On the back of the fundamental counting principle, my class has just established the fact that we can use ** n!** to count the number of possible arrangements of

*unique objects. This is fantastic, but we don’t always want to arrange*

**n***all*of the

*n*things available to us, which is okay. We’ve also been introduced to the permutation function, which has the very nice property of counting ordered arrangements of

*-sized subsets of our*

**r***n*objects. Handy indeed.

Today we made an interesting observation: we now have not one, but **two** ways to count arrangements of, let’s say, **7** objects.

- We can fall back on our old friend, the factorial, and compute
**7!** - We can use our new friend, the permutation function, and compute

Since both expressions count the same thing, they ought to be equal, but then we run into this interesting tidbit when we evaluate (2):

,

which seems to imply that **0! = 1**. To say this is counterintuitive for my kids would be a severe understatement. And in this moment of philosophical crisis, when the book might present itself as a palliative ally, students are instead met with this:

To prevent inconsistency? How in the world are kids supposed to trust a mathematical resource that paints itself into a corner, only tacitly admits such, and then drops a bomb of a *deus* *ex* *machina* in order to save face? I haven’t been so angry since the ending of *Lord of the Flies*. Especially when this problem appears two pages later:

Okay, **8!**. So how many ways can I arrange my bookshelf with a **zero-volume** reference set? ** One**: I can arrange an empty shelf in exactly one way. And, since we already know that *n*! counts the ways I can arrange *n* objects, it follows naturally that this 1 way of arranging 0 things must also be represented by** 0!**.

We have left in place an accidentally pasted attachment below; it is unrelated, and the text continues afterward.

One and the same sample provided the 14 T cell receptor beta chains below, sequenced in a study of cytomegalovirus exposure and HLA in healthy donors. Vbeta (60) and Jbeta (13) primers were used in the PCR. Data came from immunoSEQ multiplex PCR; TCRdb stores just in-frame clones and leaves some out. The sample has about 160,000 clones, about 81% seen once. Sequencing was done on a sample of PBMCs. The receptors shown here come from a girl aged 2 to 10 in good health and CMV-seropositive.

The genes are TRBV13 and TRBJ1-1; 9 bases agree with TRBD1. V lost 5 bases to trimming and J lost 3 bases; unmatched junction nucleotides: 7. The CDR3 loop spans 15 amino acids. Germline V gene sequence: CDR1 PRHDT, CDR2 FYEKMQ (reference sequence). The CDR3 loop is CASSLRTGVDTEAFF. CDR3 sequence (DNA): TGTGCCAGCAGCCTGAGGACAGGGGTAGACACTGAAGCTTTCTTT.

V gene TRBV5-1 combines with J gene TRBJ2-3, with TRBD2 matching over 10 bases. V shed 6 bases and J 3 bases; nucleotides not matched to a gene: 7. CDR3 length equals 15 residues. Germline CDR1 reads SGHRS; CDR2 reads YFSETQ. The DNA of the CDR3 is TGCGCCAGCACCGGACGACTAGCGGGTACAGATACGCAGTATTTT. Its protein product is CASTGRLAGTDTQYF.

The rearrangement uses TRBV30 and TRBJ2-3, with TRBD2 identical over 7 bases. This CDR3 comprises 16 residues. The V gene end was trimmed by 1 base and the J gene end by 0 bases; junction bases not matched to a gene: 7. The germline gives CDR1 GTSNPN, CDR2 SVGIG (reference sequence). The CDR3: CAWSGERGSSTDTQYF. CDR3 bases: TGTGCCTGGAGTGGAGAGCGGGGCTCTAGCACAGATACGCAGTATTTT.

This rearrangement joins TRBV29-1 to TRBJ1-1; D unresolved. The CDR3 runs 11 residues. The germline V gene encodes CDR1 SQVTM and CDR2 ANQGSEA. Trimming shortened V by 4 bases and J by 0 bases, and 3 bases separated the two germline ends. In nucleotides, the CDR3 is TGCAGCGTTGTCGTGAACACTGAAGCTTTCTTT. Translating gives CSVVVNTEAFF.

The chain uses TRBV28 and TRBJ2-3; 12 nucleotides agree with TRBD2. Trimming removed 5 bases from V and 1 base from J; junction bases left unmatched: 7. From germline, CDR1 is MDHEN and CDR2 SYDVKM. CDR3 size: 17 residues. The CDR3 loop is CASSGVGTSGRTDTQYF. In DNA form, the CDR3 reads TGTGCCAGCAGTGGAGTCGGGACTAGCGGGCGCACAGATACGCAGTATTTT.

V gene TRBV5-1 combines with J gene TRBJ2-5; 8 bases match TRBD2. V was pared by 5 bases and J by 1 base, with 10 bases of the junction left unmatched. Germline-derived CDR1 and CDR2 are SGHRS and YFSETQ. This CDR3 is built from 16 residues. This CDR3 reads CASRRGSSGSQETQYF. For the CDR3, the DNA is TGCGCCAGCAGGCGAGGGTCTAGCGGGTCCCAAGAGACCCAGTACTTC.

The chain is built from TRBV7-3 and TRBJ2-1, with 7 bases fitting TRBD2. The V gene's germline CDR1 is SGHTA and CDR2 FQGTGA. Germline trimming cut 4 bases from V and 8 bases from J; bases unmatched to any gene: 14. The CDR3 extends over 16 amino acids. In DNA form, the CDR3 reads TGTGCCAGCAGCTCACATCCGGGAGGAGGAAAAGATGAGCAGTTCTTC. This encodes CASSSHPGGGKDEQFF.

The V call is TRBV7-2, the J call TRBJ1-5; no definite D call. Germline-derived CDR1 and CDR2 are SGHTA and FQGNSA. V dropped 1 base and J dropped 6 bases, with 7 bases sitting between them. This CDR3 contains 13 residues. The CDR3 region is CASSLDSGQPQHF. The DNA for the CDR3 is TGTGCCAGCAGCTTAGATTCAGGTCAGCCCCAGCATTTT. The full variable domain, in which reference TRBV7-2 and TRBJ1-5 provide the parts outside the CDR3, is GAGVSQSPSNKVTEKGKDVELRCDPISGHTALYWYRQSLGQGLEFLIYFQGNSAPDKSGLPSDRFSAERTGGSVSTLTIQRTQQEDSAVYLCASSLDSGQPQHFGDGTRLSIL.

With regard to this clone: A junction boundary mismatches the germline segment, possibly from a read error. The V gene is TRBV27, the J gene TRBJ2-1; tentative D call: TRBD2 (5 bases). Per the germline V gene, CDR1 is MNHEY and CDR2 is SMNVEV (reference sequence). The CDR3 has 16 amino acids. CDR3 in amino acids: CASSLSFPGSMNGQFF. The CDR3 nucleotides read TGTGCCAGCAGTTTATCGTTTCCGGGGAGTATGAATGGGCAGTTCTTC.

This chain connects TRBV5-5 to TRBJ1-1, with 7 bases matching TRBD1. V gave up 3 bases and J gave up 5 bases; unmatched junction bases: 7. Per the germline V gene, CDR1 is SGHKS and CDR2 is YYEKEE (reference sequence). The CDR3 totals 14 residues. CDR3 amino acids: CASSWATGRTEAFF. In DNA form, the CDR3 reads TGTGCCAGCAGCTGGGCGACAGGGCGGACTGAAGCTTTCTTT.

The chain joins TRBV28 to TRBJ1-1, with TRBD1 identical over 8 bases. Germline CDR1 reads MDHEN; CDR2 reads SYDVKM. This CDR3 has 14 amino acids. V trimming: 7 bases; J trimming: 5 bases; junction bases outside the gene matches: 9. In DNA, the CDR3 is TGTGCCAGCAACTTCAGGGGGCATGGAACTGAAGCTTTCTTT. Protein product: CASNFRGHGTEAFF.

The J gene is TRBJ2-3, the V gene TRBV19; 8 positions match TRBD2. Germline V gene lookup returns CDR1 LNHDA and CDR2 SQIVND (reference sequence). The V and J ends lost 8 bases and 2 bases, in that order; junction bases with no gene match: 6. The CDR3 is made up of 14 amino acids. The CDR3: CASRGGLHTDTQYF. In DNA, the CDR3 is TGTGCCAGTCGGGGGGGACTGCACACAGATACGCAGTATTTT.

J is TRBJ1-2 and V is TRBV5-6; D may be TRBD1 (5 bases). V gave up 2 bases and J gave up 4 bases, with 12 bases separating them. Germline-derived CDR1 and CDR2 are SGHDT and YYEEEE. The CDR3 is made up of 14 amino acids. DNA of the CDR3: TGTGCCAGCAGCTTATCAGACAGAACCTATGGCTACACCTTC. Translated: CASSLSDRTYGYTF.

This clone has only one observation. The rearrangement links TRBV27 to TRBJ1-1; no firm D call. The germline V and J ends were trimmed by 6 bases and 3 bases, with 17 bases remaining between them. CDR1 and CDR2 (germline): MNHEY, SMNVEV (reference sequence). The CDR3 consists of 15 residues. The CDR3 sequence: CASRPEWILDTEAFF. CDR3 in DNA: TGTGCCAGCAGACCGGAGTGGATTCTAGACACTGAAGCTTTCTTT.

There are a lot of good proofs/justifications available for the willing Googler, but this one, to me, seems like the most natural and straightforward for a high school classroom. At a bare minimum, it’s much, much better than, “Because I need it to be true for my own convenience.”

Only a math textbook could take something so lovely and make it seem dirty.

I am totally with you, man. Only one objection to the flavor of your objection…

Isn’t it possible that the answer to “How many ways can I arrange an empty bookshelf” might be zero (since there are no books to arrange)? Or that it might be “Undefined” (again, since there are no books to arrange; making it nonsensical to talk about arranging them)?

I would vote for laying these possibilities out on the table and asking which of these answers is the “best” one. I think we can trust students to discern that the “best” one will ultimately have to do with consistency. They’re going to want the two computations to come out the same, right?

But dropping that sentence in before having the debate? I agree that stinks.

We could also work backwards, couldn’t we? is , and is , so is .

Re working backwards, I did consider using the recursive argument you outlined above, much in the same way I tried to justify n